I've been doing the St. Anne novena along with one to the Immaculate Heart of Mary... in that order. Yes, I chose the heavenly mother and daughter tag team. ;) I feel a wonderful sense of peace and love when praying them, especially the latter. The St. Anne novena is for my vocation (though I'm asking for clarity of vocation not that it be a specific one). The one to the Immaculate Heart of Mary is for (as I mentioned in the last post) learning to fill that loneliness/emptiness gap I've felt with His love "as I know no human being will ever be able to fulfill it." I end up including the idea of a future husband and children in that last novena. "If my vocation is of wife and mother -- as I believe it is -- please let me be full of His love first... because I don't expect my future husband to fill something he can't. It wouldn't be fair to expect that from him. Instead, please let be so full of His love that I can reflect it unto my future fella and children." I'm not sure I would've had as much clarity if I had been worried about something that happened online.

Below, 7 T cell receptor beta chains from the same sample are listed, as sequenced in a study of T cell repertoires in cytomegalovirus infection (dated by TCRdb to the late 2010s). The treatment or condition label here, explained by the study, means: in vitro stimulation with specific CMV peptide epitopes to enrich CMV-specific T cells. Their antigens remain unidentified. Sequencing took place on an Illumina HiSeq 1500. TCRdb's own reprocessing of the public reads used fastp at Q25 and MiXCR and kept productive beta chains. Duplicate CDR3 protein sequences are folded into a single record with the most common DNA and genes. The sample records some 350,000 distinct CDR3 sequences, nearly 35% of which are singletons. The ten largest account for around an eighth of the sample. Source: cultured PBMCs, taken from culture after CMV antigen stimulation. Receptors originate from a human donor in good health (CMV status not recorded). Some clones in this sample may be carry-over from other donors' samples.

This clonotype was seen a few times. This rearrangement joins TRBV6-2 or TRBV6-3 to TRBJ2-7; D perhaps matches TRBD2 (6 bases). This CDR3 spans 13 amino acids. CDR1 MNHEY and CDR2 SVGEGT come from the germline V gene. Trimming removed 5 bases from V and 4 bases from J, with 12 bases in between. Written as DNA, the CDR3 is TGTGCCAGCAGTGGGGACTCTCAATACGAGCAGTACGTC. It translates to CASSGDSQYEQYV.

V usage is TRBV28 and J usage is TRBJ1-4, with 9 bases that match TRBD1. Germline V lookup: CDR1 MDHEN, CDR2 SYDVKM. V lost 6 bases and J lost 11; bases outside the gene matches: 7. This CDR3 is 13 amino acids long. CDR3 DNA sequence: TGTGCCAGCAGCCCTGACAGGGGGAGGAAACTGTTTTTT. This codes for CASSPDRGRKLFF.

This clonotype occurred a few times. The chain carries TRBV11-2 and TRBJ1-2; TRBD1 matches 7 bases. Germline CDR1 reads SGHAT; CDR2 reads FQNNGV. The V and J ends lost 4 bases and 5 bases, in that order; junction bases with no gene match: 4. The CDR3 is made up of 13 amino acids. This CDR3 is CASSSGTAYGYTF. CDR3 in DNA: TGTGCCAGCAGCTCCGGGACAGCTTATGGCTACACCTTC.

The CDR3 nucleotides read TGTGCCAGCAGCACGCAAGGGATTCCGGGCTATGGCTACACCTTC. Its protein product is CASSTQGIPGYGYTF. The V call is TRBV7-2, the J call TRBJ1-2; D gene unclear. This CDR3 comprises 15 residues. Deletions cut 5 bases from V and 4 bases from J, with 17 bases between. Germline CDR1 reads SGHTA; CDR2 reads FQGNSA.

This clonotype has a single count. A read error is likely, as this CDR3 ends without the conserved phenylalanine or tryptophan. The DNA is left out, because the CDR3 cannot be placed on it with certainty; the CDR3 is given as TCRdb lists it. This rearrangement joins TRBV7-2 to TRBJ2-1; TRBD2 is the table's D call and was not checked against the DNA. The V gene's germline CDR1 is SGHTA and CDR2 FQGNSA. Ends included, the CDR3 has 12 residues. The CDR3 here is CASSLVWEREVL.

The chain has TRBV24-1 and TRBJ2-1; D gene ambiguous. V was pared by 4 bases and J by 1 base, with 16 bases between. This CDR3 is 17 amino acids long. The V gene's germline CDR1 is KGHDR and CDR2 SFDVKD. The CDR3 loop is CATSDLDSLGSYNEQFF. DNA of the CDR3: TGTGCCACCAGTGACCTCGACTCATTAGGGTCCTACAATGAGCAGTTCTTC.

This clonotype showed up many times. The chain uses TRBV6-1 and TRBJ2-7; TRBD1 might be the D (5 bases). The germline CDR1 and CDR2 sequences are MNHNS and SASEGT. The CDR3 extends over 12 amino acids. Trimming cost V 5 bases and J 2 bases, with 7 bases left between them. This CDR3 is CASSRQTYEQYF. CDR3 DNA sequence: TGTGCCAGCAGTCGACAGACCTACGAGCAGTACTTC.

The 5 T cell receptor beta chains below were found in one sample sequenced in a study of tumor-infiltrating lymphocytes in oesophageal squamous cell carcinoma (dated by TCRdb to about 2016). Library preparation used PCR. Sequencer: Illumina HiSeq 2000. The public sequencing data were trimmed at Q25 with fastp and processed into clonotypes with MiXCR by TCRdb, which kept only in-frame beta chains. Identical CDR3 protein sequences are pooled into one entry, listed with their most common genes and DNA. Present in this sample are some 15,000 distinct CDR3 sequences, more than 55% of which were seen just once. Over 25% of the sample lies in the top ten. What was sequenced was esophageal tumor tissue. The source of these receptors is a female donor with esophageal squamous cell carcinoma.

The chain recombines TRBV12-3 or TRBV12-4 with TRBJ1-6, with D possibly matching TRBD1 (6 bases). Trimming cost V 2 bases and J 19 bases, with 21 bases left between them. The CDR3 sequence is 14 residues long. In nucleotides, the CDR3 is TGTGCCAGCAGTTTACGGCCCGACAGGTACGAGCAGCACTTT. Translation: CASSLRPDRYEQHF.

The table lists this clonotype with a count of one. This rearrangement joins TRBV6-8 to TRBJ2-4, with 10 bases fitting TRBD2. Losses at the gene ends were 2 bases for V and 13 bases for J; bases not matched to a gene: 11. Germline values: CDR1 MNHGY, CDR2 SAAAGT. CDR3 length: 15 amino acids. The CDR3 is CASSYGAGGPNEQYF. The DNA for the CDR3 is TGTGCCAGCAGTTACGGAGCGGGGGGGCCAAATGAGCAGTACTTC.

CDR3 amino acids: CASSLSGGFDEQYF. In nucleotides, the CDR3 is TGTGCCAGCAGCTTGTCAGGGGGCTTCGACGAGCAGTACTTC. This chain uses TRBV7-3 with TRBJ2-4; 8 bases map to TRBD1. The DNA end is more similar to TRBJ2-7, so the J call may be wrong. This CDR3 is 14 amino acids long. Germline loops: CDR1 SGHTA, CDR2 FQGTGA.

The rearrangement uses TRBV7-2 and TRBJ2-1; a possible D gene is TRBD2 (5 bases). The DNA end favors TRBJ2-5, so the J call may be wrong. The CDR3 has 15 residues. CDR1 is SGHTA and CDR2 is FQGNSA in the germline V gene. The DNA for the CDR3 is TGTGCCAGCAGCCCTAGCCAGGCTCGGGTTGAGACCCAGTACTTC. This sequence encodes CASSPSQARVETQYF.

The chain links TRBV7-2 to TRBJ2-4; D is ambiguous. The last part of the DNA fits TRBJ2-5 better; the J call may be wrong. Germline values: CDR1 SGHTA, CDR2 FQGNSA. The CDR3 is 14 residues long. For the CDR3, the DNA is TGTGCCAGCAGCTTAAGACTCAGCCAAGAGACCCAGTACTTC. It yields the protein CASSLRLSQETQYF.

I like how my life offline is shaping up. My communication with my mom is getting better and we're learning how to work with our differing temperaments better. I've learned a lot of things about her that have increased my respect and love for her; she's learned some things she didn't even know about me. I've been sleeping better. I'm less cranky throughout the day. I'm less anxious. I've been able to concentrate much better when I pray. Instead of having to constantly fight off random thoughts -- usually of whatever disagreement or drama stemmed from Twitter -- popping up during my time in prayer, I've been able to concentrate on (and even visualize) the words I'm praying. Life is good. :)